Preparing and cleaning survey data

graph to depict cleaning data

Why do we clean survey data?

We clean data to make sure our data is accurate, high quality, and complete. Otherwise, our conclusions may be inaccurate or biased, and our results may lose credibility and generalizability. Data cleaning is an important step at the start of the data analysis process, and shouldn’t be skipped.

What we'll cover

How do we go about cleaning data?

  • Prepare the spreadsheet
  • Visualize and count each variable
  • Check for coding errors
  • Revise variables
  • Compute frequencies and descriptives
  • Deal with missing data
  • Check for outliers
  • Test for normality
  • Collapse categories
  • Start the analyses

How do we go about cleaning data?

Prepare the spreadsheet

First of all, the basics: have a look at the spreadsheet. If we’ve downloaded data from an online survey software into Excel we’ll need to code the data first (using a coding frame we have prepared in advance). Then we want to check for typos and tidy up variable names, remove duplicated rows, or rows that contain test or pilot data. We might want to separate numeric and non numeric data (eg from open ended questions). We might need to merge or split columns. We can use find and replace to correct text, and change number formats. We typically do this in Excel and then transfer to SPSS to examine further.

Visualise and count each variable

We start by computing frequencies and percentages for all the variables in our study. Thankfully, if we use a statistical software program, we can quickly conduct these with a few clicks of the mouse. It’s also a good idea to check the box to produce a chart (bar chart or histogram) for each variable, to visualise the data. Have a close look at the output for each variable, and see if you can spot any anomalies or errors. You can then go back to the dataset to correct any.

Check for coding errors

We check the data to see if there are any values entered that are outside the expected range for each variable. For example, if values for a variable should be 1, 2, 3, or 4, and we spot a value of 5, then this is a coding error. These errors frequently indicate missing values. It can also be a mistake we made when we set the response values in the statistical program, which we can quickly correct.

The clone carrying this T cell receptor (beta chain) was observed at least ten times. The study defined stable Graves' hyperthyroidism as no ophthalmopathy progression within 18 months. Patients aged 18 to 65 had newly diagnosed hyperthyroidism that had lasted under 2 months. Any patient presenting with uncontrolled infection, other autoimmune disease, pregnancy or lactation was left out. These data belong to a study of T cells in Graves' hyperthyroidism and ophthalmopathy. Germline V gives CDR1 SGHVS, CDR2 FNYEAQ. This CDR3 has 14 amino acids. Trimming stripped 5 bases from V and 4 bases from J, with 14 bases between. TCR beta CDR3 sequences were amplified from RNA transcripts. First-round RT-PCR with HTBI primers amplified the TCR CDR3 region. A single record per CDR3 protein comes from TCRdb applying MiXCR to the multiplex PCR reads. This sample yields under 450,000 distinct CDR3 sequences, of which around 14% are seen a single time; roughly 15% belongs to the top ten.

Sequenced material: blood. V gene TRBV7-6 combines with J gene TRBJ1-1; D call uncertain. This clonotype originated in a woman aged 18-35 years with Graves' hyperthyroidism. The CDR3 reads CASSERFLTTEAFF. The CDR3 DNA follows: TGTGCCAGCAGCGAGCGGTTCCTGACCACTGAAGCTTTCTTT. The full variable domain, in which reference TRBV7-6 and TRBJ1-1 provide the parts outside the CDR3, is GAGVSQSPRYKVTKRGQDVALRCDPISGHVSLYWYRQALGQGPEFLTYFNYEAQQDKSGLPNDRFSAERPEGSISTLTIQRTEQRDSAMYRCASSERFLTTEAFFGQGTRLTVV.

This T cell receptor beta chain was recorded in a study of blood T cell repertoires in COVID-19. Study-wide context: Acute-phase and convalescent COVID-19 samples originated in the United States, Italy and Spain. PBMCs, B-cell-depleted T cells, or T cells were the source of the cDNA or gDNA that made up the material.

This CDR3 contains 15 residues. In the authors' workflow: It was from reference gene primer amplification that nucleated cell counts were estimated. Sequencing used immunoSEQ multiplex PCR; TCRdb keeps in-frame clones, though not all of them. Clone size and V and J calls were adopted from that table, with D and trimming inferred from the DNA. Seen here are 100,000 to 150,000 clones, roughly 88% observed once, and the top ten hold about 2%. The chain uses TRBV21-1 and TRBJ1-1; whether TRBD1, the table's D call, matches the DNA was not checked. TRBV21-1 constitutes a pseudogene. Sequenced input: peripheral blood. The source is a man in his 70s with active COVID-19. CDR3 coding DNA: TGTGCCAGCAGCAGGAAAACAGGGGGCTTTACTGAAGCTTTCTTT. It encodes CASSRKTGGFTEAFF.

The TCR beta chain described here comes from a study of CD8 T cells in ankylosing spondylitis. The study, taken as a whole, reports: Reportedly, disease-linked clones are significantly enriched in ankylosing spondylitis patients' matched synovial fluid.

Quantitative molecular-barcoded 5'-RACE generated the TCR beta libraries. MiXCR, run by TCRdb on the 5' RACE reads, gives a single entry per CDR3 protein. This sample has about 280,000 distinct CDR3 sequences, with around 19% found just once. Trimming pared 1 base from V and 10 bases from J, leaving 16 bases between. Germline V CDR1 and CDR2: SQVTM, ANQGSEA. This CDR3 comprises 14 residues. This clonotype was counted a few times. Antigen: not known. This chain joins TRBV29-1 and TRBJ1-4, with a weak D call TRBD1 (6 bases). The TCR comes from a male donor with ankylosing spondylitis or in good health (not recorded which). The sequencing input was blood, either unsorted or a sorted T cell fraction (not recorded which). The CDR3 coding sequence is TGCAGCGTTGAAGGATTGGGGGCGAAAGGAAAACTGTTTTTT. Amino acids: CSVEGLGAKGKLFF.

Revise variables

We make revisions to variables to prepare them for the analyses we have planned. If not done when writing the survey questions, we might need to reverse code variables if we want to merge them with variables on an opposite scale. For example, we might have ‘Strongly Agree’ scored as 1 in one question but scored 5 in another, in a related set of questions, because we reversed the order of the responses in the survey.

We can recode variables as necessary, and add any new variables we need for our analyses. Sometimes we create new variables for total scores, averages, or to merge responses (e.g. if we need to create dichotomous nominal variables).

Compute frequencies and descriptives

Then we have a closer look at the data by computing frequencies for all variables and descriptives for continuous variables. By checking the boxes in our statistical program, we can quickly compute the mean, median and mode to measure central tendency, and the standard deviation, as appropriate for each variable according to the data type. We will also look at skewness and kurtosis (to test the normality of the dataset), and minimum and maximum. 

We can also compute a z-score (standard score) for continuous variables. We do this to compare our results to a ‘normal’ population. It measures how far from the mean a data point is (the number of standard deviations from the population mean).

Check for outliers